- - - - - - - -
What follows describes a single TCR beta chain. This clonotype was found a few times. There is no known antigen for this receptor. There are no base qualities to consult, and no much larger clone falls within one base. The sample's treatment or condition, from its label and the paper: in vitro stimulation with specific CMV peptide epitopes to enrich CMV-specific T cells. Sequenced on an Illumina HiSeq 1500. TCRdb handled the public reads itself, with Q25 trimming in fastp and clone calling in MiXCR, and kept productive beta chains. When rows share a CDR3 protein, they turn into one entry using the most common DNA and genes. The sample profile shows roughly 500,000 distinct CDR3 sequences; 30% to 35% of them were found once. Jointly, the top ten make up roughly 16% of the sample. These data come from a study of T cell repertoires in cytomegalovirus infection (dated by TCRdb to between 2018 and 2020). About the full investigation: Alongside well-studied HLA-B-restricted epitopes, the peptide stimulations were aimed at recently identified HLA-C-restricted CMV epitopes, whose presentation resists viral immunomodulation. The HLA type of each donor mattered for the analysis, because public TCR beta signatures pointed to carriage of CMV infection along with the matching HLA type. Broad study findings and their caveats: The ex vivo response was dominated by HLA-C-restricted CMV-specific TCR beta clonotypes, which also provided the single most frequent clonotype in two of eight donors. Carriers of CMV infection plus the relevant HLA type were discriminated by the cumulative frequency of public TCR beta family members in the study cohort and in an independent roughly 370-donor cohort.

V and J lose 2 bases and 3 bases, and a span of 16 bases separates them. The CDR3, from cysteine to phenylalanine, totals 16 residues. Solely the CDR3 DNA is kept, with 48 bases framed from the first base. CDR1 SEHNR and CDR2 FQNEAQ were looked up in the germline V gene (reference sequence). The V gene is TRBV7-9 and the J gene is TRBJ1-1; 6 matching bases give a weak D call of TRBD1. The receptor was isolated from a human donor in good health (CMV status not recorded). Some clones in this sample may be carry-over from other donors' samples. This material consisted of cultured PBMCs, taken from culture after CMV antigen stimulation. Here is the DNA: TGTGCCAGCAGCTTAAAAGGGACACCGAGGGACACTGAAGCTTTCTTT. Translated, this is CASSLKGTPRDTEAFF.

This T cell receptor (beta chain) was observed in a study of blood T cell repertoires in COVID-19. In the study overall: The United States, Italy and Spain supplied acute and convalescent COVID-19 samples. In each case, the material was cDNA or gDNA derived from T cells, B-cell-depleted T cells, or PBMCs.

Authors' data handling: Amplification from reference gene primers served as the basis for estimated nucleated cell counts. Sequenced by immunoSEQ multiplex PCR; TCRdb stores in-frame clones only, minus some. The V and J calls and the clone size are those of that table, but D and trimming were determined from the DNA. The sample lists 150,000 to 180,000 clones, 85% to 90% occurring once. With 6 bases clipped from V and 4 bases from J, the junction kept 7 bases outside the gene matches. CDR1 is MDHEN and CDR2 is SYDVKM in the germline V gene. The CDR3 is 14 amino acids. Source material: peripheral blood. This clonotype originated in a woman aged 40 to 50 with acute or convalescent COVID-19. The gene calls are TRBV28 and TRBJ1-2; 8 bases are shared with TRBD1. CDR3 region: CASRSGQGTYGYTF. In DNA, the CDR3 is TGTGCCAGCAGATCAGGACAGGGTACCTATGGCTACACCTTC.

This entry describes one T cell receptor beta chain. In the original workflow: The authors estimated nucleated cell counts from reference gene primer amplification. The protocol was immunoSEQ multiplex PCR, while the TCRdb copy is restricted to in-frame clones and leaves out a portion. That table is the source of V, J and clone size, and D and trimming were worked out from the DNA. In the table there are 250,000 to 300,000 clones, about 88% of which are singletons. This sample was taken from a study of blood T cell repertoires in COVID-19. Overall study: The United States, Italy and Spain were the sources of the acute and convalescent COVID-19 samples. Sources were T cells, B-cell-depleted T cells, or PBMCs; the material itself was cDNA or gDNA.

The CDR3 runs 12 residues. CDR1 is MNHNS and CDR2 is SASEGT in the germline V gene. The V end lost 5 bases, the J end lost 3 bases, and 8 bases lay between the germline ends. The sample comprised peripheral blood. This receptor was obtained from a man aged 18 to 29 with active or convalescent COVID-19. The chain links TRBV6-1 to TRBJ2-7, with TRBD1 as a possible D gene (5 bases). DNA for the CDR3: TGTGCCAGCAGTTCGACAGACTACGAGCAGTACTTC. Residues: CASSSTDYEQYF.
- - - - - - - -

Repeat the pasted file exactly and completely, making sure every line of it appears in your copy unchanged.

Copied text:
What follows describes a single TCR beta chain. This clonotype was found a few times. There is no known antigen for this receptor. There are no base qualities to consult, and no much larger clone falls within one base. The sample's treatment or condition, from its label and the paper: in vitro stimulation with specific CMV peptide epitopes to enrich CMV-specific T cells. Sequenced on an Illumina HiSeq 1500. TCRdb handled the public reads itself, with Q25 trimming in fastp and clone calling in MiXCR, and kept productive beta chains. When rows share a CDR3 protein, they turn into one entry using the most common DNA and genes. The sample profile shows roughly 500,000 distinct CDR3 sequences; 30% to 35% of them were found once. Jointly, the top ten make up roughly 16% of the sample. These data come from a study of T cell repertoires in cytomegalovirus infection (dated by TCRdb to between 2018 and 2020). About the full investigation: Alongside well-studied HLA-B-restricted epitopes, the peptide stimulations were aimed at recently identified HLA-C-restricted CMV epitopes, whose presentation resists viral immunomodulation. The HLA type of each donor mattered for the analysis, because public TCR beta signatures pointed to carriage of CMV infection along with the matching HLA type. Broad study findings and their caveats: The ex vivo response was dominated by HLA-C-restricted CMV-specific TCR beta clonotypes, which also provided the single most frequent clonotype in two of eight donors. Carriers of CMV infection plus the relevant HLA type were discriminated by the cumulative frequency of public TCR beta family members in the study cohort and in an independent roughly 370-donor cohort.

V and J lose 2 bases and 3 bases, and a span of 16 bases separates them. The CDR3, from cysteine to phenylalanine, totals 16 residues. Solely the CDR3 DNA is kept, with 48 bases framed from the first base. CDR1 SEHNR and CDR2 FQNEAQ were looked up in the germline V gene (reference sequence). The V gene is TRBV7-9 and the J gene is TRBJ1-1; 6 matching bases give a weak D call of TRBD1. The receptor was isolated from a human donor in good health (CMV status not recorded). Some clones in this sample may be carry-over from other donors' samples. This material consisted of cultured PBMCs, taken from culture after CMV antigen stimulation. Here is the DNA: TGTGCCAGCAGCTTAAAAGGGACACCGAGGGACACTGAAGCTTTCTTT. Translated, this is CASSLKGTPRDTEAFF.

This T cell receptor (beta chain) was observed in a study of blood T cell repertoires in COVID-19. In the study overall: The United States, Italy and Spain supplied acute and convalescent COVID-19 samples. In each case, the material was cDNA or gDNA derived from T cells, B-cell-depleted T cells, or PBMCs.

Authors' data handling: Amplification from reference gene primers served as the basis for estimated nucleated cell counts. Sequenced by immunoSEQ multiplex PCR; TCRdb stores in-frame clones only, minus some. The V and J calls and the clone size are those of that table, but D and trimming were determined from the DNA. The sample lists 150,000 to 180,000 clones, 85% to 90% occurring once. With 6 bases clipped from V and 4 bases from J, the junction kept 7 bases outside the gene matches. CDR1 is MDHEN and CDR2 is SYDVKM in the germline V gene. The CDR3 is 14 amino acids. Source material: peripheral blood. This clonotype originated in a woman aged 40 to 50 with acute or convalescent COVID-19. The gene calls are TRBV28 and TRBJ1-2; 8 bases are shared with TRBD1. CDR3 region: CASRSGQGTYGYTF. In DNA, the CDR3 is TGTGCCAGCAGATCAGGACAGGGTACCTATGGCTACACCTTC.

This entry describes one T cell receptor beta chain. In the original workflow: The authors estimated nucleated cell counts from reference gene primer amplification. The protocol was immunoSEQ multiplex PCR, while the TCRdb copy is restricted to in-frame clones and leaves out a portion. That table is the source of V, J and clone size, and D and trimming were worked out from the DNA. In the table there are 250,000 to 300,000 clones, about 88% of which are singletons. This sample was taken from a study of blood T cell repertoires in COVID-19. Overall study: The United States, Italy and Spain were the sources of the acute and convalescent COVID-19 samples. Sources were T cells, B-cell-depleted T cells, or PBMCs; the material itself was cDNA or gDNA.

The CDR3 runs 12 residues. CDR1 is MNHNS and CDR2 is SASEGT in the germline V gene. The V end lost 5 bases, the J end lost 3 bases, and 8 bases lay between the germline ends. The sample comprised peripheral blood. This receptor was obtained from a man aged 18 to 29 with active or convalescent COVID-19. The chain links TRBV6-1 to TRBJ2-7, with TRBD1 as a possible D gene (5 bases). DNA for the CDR3: TGTGCCAGCAGTTCGACAGACTACGAGCAGTACTTC. Residues: CASSSTDYEQYF.